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Why You Should Purchase An iMac With An Old-Fashioned Hard Drive

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I came across an article online at where they were advising readers to not buy an iMac that contained an old-fashioned hard drive. Instead of the old-fashioned hard drive, the article covered several reasons why it would be better to purchase an iMac with SSD. They went on to state that the hard drives are unreliable and that regular hard drives (5400 rpm) are slow.

With this in mind, I thought it would be interesting for me to post an article outlining reasons why you should buy an iMac with a regular hard drive rather than with SSD. Plus, I want to go over why you should NOT build your Mac with both SSD and a regular hard drive. I know, it sounds like a great idea, but in a moment you will discover how that can go horribly wrong for you with disastrous results concerning your data.



Hard drives that run at 5400 rpm are commonly used in MacBooks and other devices of that size. The iMac contains a regular 3.5-inch hard drive that is run at 7200 rpm by default. This has been the case for a very long time. There would not be any significant difference in performance between an SSD and a well-maintained 7200 rpm hard drive. That is, at least to a regular user. So, don’t let the numbers confuse you. Yes, 7200 rpm is faster than 5400 rpm but in my experience, as fast as an SSD is, you will not see much of a difference regardless of what you are using your computer for.


Regular hard drives happen to be far more reliable than SSDs. However, maybe not quite as secure. Most modern SSDs have the controller chips encrypted by the manufacturer, so if a problem were to develop with one of the NAND flash chips on your SSD, your data will be lost. That means any attempt at recovering the data will be useless. At least with most regular hard drives, depending on the damage they have sustained, data recovery of at least most of the files is possible. If risking your data is not an issue, then SSD is your answer but in today’s world, any risk to data is something worth avoiding.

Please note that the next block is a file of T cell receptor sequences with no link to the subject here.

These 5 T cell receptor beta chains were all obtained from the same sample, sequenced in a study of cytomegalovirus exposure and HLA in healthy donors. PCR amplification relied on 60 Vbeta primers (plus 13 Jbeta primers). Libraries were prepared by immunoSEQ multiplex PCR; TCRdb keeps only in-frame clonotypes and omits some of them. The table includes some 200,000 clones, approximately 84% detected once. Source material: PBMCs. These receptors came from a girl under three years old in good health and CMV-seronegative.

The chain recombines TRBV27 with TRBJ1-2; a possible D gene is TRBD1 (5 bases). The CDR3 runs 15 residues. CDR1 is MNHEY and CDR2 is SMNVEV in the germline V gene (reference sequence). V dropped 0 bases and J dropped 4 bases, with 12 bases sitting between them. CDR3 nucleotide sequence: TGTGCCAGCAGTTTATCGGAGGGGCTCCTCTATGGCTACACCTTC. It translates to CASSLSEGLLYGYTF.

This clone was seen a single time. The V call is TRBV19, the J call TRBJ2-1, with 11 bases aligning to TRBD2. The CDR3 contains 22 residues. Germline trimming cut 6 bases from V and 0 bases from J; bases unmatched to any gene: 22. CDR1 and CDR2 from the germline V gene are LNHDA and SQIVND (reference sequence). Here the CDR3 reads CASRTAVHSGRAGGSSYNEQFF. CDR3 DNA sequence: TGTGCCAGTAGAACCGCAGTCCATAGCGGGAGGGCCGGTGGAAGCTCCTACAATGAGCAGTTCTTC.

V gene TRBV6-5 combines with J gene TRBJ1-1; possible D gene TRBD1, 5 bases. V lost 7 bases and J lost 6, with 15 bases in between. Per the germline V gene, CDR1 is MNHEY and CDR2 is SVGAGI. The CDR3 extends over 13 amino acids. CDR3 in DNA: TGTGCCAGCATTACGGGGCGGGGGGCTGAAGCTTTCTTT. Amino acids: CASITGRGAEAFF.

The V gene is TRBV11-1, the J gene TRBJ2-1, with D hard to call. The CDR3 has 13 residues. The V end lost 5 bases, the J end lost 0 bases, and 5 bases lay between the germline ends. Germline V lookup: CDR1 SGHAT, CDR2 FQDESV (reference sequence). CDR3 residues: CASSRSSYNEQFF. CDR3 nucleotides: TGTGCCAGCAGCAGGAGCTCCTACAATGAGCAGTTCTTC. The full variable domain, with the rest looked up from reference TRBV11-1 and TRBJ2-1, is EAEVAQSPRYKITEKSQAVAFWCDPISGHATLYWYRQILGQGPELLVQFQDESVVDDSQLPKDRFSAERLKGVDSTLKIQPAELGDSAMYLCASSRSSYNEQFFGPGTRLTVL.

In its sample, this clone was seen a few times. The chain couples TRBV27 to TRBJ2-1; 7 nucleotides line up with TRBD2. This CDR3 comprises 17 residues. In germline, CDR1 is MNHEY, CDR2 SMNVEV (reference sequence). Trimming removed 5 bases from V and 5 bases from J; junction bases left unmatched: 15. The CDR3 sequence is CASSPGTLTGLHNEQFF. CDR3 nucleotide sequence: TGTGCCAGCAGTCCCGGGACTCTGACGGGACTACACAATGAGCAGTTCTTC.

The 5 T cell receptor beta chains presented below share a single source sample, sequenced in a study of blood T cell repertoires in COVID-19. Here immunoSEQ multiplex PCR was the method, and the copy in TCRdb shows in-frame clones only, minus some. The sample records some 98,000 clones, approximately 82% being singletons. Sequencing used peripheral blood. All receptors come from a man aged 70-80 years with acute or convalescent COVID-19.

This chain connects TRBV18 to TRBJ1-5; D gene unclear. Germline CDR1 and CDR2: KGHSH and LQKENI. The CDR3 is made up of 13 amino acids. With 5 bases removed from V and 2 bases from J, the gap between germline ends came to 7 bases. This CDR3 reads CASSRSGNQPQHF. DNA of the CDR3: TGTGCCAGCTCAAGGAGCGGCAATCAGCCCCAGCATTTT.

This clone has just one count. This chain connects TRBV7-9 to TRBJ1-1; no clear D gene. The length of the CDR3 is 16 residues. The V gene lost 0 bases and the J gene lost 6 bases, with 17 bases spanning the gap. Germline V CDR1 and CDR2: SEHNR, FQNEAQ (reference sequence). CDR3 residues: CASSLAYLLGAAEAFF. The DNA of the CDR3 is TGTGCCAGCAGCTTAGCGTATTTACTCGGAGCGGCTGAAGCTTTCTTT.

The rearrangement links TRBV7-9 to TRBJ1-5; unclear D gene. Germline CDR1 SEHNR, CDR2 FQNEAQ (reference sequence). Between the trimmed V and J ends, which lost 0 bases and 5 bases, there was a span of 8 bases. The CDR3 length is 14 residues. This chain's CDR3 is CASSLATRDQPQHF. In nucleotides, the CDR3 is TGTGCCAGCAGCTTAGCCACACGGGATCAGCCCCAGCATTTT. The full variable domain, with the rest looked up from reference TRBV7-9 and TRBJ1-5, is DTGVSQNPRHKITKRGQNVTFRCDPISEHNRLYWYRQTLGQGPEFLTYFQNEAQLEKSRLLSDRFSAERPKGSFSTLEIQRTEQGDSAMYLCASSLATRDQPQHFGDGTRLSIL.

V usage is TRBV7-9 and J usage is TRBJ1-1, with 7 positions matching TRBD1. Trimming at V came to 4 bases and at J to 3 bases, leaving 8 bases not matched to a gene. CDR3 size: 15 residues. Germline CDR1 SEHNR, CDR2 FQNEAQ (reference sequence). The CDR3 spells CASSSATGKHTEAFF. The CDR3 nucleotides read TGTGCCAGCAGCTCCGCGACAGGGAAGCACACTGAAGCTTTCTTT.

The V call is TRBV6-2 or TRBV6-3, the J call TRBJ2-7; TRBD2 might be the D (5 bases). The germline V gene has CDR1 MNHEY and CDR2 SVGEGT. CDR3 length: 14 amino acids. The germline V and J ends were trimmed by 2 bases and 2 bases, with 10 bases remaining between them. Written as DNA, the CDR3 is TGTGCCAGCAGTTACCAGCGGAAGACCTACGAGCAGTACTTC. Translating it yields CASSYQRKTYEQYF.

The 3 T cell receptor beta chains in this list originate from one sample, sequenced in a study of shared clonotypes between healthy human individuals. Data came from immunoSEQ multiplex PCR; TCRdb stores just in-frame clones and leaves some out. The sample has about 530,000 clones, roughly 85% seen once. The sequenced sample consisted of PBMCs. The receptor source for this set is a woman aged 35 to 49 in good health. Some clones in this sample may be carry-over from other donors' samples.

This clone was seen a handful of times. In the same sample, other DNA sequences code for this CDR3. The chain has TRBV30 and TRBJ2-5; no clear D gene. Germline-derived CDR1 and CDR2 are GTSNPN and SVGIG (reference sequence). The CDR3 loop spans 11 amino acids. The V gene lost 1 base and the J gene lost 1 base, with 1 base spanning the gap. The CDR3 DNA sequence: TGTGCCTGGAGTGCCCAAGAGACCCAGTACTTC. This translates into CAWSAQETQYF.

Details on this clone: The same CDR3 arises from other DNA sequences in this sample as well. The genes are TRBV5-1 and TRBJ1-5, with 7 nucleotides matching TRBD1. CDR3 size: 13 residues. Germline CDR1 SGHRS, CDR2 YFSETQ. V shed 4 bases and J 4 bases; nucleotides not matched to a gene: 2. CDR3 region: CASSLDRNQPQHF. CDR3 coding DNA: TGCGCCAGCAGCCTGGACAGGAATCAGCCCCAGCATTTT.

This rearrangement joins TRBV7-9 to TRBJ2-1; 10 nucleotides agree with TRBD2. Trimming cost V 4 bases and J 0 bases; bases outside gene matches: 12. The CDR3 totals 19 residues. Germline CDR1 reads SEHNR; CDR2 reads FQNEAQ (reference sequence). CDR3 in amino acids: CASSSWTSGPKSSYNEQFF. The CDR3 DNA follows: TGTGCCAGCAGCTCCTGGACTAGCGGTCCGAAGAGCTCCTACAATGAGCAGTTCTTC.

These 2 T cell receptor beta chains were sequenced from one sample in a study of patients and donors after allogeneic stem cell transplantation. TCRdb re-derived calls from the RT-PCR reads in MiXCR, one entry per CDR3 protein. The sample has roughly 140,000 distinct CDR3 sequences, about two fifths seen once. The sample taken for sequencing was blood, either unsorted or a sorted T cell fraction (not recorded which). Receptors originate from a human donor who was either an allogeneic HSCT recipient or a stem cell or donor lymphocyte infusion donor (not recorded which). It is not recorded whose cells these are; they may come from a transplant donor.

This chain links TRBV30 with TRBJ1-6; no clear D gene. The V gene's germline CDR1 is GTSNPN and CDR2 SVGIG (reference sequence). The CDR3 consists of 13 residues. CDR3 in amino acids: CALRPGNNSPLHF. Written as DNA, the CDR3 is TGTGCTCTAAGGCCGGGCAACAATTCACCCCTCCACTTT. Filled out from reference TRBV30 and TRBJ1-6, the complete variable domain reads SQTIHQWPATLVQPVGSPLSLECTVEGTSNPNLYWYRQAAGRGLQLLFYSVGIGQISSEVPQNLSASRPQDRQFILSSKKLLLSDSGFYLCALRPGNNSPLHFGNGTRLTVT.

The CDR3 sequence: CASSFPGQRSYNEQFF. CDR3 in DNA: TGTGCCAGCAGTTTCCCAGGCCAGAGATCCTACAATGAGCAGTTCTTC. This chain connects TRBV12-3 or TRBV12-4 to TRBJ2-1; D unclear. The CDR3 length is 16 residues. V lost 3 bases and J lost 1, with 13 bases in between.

Are you thinking about having faster load speeds and browsing and are planning on installing an SSD as your primary drive…and using the SSD to run your file operating system and to hold your system information while keeping your data on a regular hard drive? Well, it turns out that many iMacs already have these settings preconfigured and it is not much more than bad news for you. That’s because if something happens to the SSD, the only option to recover data from the hard drive will be in RAW format without a file or folder structure. Believe me, that can turn into a real nightmare you wouldn’t wish on your worst enemy.

I think the three reasons listed above are all you need to convince you to shy away from dealing with SSDs. In general terms, SSDs are faster. They also provide a faster workflow for your projects. If you are a professional user, these are key things to keep in mind. Plus, backing up your data weekly or even daily is still recommended. Remember, once an SSD dies, in most cases, it dies for good. 

Otherwise, stick to the well-respected hard drive manufacturers and you will know that their products will work for you without much problem. I hope I have been able to clear up any misconceptions you may have had regarding SSD versus a regular hard drive. If you have any further questions regarding this post, feel free to contact me. 

Also read Best External SSDs for Mac

About the author: Yevgeniy Kapishon is a hardcore techno enthusiast, a senior data recovery engineer, and a blogger at Aesonlabs® Data Recovery Systems, living in Toronto. In his free time, he likes to wander and explore the back alleys of his neighborhood or carve into his favorite sci-fi flicks.

Kokou Adzo

Kokou Adzo

Kokou Adzo is a stalwart in the tech journalism community, has been chronicling the ever-evolving world of Apple products and innovations for over a decade. As a Senior Author at Apple Gazette, Kokou combines a deep passion for technology with an innate ability to translate complex tech jargon into relatable insights for everyday users.

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